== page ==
Sub-Surface Irrigation Helping Farmers Adapt To Climate Change By Reducing Water Use, Nutrient Run-Off And Soil Loss

Sub-Surface Irrigation Helping Farmers Adapt To Climate Change By Reducing Water Use, Nutrient Run-Off And Soil Loss

on February 3 | in Ag News | by | with No Comments

Photo by Ben Forrest

John O’Sullivan, left, and Peter White crouch near an irrigation pipe in a cornfield at the agricultural research station near Simcoe. The researchers are trying to adapt subsurface irrigation for use in Ontario.


From OMAFRA Research and Innovation News

By Ben Forrest – Norfolk News

They bury drip tape 14 inches into the sandy soils of Norfolk County, slowly releasing water and nutrients into the root zone in fields of corn.

Water flows through pipes from an irrigation pond, the system automated, applying the right amount of nutrients exactly where they’re needed.

A farmer could be miles away, monitoring the system from a computer or a cellphone. It could be sweltering hot, the middle of a wretched drought.

The crop would still get the moisture it needs.

This is subsurface drip irrigation, an innovative system used in the United States that’s being adapted for use in Ontario at the agricultural research station near Simcoe.

“Agriculture uses a lot of water, and particularly crop irrigation,” said John O’Sullivan, a retired University of Guelph professor and project manager for the research.

“So there’s this effort to make it more efficient …. Traditionally irrigation was very labour-intensive. You know, you go back where they laid pipes in the ground and overhead sprinklers.

“And more recently they’ve got these rain guns, but they’re still certainly energy-intensive, and they’re not efficient. Only about 50 per cent of the water actually reaches its target.”

Subsurface drip irrigation is seen as a better way forward, in part because it uses less water and gets it directly to the root zone. There’s no evaporation of water from the surface.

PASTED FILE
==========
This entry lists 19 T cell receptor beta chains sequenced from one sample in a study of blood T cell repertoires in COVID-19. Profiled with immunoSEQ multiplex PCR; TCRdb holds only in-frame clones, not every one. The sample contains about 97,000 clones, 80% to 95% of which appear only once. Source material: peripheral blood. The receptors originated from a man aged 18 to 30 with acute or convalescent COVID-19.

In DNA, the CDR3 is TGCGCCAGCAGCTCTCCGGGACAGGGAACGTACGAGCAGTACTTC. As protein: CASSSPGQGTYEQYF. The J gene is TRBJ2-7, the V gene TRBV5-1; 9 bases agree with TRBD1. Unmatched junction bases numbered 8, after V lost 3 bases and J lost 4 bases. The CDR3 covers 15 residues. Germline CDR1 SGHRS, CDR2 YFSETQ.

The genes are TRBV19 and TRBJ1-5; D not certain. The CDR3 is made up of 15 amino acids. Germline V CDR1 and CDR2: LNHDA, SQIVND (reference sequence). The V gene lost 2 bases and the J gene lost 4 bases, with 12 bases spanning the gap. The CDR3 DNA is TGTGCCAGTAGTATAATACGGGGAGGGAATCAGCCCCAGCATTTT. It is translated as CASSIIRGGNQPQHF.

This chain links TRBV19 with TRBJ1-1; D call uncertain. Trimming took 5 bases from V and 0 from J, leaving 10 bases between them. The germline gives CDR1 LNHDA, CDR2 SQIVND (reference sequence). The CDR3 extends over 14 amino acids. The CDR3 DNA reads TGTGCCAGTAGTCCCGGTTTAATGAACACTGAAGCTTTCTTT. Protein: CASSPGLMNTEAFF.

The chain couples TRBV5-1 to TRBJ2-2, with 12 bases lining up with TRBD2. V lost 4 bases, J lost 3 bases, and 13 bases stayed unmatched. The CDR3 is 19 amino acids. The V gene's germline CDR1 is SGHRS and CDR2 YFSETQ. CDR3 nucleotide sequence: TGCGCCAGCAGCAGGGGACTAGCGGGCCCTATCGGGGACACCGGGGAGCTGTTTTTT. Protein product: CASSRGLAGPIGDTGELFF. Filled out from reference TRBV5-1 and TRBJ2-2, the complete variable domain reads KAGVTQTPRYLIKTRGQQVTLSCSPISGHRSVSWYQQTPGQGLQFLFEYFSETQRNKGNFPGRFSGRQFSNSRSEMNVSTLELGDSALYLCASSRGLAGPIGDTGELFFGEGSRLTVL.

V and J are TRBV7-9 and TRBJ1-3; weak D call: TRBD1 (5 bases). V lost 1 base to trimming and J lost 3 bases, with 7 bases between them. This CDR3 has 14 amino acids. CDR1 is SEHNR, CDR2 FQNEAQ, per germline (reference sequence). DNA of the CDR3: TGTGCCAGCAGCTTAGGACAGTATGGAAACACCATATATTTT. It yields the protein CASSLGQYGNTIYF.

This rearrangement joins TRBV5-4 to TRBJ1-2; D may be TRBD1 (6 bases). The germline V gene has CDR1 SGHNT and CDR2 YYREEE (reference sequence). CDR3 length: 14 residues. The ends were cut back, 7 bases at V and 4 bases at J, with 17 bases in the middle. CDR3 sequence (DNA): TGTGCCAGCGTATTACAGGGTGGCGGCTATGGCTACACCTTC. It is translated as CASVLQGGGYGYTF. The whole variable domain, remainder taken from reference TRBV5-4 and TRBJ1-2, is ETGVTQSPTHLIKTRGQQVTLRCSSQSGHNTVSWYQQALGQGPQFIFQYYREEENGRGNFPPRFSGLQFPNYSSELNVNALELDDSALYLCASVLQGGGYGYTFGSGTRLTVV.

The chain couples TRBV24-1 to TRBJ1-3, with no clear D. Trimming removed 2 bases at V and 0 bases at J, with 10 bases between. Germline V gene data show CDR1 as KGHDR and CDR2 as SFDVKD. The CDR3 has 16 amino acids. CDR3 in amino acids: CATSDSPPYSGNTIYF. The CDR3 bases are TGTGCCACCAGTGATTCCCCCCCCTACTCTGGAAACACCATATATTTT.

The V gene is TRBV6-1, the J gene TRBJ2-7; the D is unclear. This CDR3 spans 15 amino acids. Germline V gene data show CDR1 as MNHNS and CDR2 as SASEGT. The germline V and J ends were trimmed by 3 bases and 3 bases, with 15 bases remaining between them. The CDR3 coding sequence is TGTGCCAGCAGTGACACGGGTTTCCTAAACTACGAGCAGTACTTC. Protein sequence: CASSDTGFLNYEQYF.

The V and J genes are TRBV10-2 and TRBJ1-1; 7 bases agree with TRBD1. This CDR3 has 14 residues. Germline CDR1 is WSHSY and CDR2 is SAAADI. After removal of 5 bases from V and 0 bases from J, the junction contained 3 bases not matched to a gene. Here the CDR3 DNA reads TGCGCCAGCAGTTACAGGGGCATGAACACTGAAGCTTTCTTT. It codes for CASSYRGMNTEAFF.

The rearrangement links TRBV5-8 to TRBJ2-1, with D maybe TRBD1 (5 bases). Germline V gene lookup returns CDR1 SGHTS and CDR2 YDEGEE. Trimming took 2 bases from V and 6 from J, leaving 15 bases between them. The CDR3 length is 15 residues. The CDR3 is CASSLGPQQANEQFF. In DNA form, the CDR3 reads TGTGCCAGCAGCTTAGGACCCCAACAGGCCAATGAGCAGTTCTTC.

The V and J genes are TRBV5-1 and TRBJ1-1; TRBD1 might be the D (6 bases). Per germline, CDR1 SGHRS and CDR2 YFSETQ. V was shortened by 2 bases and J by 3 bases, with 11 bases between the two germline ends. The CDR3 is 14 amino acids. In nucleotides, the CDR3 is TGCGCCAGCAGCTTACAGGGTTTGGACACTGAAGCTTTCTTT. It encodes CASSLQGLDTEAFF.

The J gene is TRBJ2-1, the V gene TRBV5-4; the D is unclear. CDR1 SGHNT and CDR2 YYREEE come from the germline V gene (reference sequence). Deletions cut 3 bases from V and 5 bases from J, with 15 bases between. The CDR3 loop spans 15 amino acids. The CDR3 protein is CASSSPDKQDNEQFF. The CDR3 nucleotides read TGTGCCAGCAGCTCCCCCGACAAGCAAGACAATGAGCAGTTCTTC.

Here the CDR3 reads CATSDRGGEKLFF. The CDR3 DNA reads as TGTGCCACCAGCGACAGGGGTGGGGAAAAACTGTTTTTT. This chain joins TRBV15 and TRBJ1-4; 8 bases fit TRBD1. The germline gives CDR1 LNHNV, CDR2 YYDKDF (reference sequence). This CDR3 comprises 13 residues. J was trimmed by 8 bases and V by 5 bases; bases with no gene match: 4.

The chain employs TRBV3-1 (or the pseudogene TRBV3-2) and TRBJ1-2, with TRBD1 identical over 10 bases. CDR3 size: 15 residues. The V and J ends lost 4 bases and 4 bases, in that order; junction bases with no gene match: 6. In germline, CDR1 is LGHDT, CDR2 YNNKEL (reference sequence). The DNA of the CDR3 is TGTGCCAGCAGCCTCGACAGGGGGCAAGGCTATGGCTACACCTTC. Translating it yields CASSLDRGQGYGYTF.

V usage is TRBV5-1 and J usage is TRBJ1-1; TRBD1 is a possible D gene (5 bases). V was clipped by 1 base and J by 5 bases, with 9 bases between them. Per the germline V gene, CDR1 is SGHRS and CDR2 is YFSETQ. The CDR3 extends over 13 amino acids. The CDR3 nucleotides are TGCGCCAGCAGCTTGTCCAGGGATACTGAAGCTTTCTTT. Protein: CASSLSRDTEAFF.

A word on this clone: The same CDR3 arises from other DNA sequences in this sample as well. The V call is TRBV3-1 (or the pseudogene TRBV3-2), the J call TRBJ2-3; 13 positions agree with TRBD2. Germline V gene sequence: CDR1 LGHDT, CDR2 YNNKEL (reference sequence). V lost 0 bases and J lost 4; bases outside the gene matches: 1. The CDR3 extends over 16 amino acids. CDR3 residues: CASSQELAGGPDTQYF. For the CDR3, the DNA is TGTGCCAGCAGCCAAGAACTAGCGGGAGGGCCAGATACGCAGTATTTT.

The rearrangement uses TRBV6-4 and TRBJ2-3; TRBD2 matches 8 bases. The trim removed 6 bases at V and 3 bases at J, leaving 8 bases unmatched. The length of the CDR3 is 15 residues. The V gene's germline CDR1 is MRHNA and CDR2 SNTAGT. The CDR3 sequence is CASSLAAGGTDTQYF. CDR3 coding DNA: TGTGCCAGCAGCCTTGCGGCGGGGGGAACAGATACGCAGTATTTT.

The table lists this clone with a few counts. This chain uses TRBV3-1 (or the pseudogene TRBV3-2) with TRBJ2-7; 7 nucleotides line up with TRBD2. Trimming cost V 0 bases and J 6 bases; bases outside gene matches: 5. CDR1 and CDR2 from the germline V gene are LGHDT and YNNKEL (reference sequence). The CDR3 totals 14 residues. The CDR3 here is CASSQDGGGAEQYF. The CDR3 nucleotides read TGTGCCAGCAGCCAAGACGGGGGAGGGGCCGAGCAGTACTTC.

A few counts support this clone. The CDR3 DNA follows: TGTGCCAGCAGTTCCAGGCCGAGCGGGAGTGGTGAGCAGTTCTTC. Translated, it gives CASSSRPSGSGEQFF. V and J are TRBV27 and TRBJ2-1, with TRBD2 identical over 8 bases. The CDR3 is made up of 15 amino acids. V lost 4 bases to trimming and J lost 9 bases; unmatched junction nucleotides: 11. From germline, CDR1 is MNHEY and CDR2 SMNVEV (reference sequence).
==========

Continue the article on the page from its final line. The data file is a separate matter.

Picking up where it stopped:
And rather than throwing fertilizer on the field at the start of the growing season, farmers can gradually release nutrients as needed, in a process called fertigation.

“Essentially what we’re doing is spoon-feeding the crop,” O’Sullivan said.

“Another way it’s environmentally friendly (is) that you’re not putting nutrients out there that the crop can’t use right now,” added Peter White, an irrigation technician with the university.

“Sometimes a corn farmer will have to put on a fairly large amount of nitrogen. Well, if you happen to have a leaching rain shortly after you do that, not only have you lost your fertilizer but you’re catering to pollution of groundwater.”

Subsurface drip irrigation can be applied to other industries, O’Sullivan said. “Anywhere there is a high use of irrigation.”

Six area farmers are already using the system, the majority of them in Norfolk County. And it’s believed higher yields are a given if the system is implemented widely in sandy soil areas.

“It takes the risk out of that kind of farming – you know, growing corn in a sandy soil,” O’Sullivan said. “You can’t afford to have a year where you’ve got no crop, right?”

It costs between $1,500 and $2,000 to install a subsurface drip system, but researchers tout the energy savings of a subsurface system they say lasts 25 years.

“We’re putting water into the ground at 12 psi (pounds per square inch), whereas if a farmer’s using a regular travelling gun overhead system, he’s probably over 100 psi,” White said. “So just in the water pressure alone there’s an enormous energy saving.”

A consortium of growers associations is funding the research, along with the University of Guelph’s Gryphon’s Leading to Accelerated Adoption of Innovative Research (LAAIR) program.

“What we think is, if there’s another drought, let’s say like 2012, that the utilization of the system will really pick up as people get to use it and see the benefit of it,” O’Sullivan said.

Researchers are still learning as they go, trying among other things to determine how far apart the drip tape should be spaced in the field.

“These growers that have gone ahead and put the systems in are, all to a man, very progressive growers,” White said.

“They’ve all wanted to put some of this system in because they see a need for it in the future. They’ve gone through droughty periods in the past, and they want to be prepared for the future.

“So they’re all looking forward with these systems and they’re all keen on learning how to use them, as we are, too.”

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